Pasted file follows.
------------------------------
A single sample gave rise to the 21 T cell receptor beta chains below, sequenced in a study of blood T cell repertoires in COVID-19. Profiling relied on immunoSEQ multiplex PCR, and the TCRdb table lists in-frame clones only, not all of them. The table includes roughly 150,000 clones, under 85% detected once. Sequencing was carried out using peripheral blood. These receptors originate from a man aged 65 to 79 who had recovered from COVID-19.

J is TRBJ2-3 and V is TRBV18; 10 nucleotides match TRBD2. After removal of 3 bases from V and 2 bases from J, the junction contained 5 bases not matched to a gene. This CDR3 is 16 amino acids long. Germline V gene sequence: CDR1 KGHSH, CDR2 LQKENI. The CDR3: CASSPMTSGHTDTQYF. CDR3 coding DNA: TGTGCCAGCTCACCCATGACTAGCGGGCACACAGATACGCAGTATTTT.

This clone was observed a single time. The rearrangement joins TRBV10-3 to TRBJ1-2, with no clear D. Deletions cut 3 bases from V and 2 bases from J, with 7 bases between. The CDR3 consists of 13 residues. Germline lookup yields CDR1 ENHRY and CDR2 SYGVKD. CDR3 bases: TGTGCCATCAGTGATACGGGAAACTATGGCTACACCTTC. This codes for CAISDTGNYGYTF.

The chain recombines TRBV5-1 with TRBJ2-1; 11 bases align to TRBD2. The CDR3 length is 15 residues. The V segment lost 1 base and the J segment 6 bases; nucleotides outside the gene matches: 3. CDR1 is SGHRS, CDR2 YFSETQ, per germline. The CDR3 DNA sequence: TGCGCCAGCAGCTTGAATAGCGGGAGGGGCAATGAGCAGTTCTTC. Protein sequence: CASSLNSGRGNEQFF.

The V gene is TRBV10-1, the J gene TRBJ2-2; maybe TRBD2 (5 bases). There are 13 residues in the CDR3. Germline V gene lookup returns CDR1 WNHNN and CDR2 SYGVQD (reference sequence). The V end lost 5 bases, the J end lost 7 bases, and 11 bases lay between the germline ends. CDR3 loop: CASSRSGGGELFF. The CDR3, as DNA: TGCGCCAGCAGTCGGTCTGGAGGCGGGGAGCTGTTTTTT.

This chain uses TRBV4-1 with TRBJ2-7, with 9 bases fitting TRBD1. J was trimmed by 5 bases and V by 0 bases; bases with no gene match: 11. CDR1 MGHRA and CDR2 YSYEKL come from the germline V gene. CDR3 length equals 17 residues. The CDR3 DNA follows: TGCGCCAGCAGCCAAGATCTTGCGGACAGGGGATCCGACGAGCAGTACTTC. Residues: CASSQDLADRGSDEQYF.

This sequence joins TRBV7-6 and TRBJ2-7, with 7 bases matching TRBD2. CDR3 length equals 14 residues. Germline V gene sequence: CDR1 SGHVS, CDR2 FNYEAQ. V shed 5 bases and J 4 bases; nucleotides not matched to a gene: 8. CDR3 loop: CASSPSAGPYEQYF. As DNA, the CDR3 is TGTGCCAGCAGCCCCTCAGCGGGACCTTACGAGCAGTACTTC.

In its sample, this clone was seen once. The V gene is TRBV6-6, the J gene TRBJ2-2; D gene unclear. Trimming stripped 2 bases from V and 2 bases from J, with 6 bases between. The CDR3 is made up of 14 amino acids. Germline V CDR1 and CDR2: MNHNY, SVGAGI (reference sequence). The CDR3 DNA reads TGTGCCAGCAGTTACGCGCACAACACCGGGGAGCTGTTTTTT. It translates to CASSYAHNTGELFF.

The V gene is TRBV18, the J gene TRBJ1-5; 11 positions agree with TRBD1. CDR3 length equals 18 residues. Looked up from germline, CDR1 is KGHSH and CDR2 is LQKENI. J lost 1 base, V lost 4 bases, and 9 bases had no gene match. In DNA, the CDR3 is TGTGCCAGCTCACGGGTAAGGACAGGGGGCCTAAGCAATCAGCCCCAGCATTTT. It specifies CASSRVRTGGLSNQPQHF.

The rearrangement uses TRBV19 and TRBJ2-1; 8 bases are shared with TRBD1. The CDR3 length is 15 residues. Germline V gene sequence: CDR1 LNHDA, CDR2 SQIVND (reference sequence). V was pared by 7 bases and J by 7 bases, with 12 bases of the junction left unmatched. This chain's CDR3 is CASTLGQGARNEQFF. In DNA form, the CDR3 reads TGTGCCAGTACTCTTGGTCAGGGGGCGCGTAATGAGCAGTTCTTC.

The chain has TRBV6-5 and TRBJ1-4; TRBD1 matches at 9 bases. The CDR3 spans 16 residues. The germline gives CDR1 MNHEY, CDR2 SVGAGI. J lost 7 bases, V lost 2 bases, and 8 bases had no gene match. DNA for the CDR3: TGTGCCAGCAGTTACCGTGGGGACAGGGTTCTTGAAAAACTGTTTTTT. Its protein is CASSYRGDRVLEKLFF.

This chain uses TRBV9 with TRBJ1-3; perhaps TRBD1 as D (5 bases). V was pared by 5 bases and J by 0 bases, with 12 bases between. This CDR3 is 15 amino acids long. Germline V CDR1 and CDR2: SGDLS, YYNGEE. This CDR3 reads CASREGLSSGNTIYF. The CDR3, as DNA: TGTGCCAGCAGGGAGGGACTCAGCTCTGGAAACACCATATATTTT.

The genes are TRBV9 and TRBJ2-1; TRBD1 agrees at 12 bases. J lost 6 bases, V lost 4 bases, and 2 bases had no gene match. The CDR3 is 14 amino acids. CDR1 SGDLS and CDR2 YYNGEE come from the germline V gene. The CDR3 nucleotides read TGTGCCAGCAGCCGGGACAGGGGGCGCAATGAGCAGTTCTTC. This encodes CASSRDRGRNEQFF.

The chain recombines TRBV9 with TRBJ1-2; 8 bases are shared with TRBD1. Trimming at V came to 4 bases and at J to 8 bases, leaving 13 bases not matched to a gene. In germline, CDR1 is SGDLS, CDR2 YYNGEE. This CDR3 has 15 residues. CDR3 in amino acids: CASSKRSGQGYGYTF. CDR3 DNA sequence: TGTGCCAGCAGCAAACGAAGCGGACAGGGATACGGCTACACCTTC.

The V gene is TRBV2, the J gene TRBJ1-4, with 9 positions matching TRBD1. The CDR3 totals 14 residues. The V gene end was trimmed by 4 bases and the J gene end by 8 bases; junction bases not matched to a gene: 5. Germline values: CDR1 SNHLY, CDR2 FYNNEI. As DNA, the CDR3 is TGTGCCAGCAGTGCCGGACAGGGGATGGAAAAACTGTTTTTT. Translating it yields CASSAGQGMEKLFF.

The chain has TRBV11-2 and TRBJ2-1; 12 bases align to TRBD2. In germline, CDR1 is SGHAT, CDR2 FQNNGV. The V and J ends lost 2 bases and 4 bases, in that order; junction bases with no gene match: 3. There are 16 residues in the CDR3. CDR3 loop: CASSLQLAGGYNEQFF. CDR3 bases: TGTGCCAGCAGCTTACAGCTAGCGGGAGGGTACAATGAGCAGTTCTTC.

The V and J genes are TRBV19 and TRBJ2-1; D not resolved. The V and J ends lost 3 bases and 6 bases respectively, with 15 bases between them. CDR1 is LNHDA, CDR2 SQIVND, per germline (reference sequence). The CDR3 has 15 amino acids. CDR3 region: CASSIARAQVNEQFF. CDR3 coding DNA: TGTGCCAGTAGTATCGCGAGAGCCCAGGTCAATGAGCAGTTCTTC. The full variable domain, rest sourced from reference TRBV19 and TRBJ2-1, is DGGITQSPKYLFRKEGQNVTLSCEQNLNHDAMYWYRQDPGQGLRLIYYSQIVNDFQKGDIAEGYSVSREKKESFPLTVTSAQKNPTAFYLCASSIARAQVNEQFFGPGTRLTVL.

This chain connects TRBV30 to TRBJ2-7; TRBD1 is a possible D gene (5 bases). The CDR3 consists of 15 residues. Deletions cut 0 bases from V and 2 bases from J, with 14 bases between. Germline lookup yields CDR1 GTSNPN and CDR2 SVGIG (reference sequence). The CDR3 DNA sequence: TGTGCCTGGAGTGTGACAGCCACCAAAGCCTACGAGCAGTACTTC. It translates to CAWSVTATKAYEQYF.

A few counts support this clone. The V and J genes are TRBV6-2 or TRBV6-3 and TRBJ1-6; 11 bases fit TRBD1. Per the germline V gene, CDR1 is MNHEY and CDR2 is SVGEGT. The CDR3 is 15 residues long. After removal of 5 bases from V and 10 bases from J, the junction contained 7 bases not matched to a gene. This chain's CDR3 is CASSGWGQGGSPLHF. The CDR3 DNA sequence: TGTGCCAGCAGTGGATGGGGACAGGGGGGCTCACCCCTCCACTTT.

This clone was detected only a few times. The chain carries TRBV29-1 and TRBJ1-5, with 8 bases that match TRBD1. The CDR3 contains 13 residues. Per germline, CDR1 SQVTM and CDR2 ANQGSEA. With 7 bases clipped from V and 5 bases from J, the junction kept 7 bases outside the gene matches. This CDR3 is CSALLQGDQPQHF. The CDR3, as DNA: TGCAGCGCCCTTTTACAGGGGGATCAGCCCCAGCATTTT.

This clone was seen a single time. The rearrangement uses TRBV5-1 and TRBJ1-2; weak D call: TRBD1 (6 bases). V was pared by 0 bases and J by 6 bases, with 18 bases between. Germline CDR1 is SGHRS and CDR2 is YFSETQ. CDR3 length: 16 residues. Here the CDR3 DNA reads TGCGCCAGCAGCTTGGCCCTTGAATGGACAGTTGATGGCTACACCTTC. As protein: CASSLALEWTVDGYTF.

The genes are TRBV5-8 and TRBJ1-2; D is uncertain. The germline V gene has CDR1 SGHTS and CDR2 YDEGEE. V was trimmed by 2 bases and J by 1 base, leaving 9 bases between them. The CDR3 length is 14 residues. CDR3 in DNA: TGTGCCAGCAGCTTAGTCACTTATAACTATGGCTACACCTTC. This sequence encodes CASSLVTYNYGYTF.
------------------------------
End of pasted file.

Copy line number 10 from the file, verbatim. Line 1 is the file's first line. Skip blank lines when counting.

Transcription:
The rearrangement uses TRBV19 and TRBJ2-1; 8 bases are shared with TRBD1. The CDR3 length is 15 residues. Germline V gene sequence: CDR1 LNHDA, CDR2 SQIVND (reference sequence). V was pared by 7 bases and J by 7 bases, with 12 bases of the junction left unmatched. This chain's CDR3 is CASTLGQGARNEQFF. In DNA form, the CDR3 reads TGTGCCAGTACTCTTGGTCAGGGGGCGCGTAATGAGCAGTTCTTC.